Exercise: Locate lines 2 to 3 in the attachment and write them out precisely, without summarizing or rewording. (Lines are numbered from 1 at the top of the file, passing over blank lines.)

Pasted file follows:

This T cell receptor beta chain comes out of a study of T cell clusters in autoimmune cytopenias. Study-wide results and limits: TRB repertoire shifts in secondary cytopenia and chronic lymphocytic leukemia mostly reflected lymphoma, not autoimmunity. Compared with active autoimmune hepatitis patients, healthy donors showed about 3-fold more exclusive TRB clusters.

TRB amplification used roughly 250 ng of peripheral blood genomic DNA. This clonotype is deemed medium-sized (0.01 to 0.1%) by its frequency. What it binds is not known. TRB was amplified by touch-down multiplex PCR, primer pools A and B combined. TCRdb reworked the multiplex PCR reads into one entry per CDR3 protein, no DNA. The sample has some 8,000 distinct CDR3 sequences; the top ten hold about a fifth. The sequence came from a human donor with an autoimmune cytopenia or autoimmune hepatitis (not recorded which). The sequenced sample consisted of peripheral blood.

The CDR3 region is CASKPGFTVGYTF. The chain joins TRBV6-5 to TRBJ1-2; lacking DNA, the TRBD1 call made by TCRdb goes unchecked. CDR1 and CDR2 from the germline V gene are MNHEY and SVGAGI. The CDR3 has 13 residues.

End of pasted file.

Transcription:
TRB amplification used roughly 250 ng of peripheral blood genomic DNA. This clonotype is deemed medium-sized (0.01 to 0.1%) by its frequency. What it binds is not known. TRB was amplified by touch-down multiplex PCR, primer pools A and B combined. TCRdb reworked the multiplex PCR reads into one entry per CDR3 protein, no DNA. The sample has some 8,000 distinct CDR3 sequences; the top ten hold about a fifth. The sequence came from a human donor with an autoimmune cytopenia or autoimmune hepatitis (not recorded which). The sequenced sample consisted of peripheral blood.

The CDR3 region is CASKPGFTVGYTF. The chain joins TRBV6-5 to TRBJ1-2; lacking DNA, the TRBD1 call made by TCRdb goes unchecked. CDR1 and CDR2 from the germline V gene are MNHEY and SVGAGI. The CDR3 has 13 residues.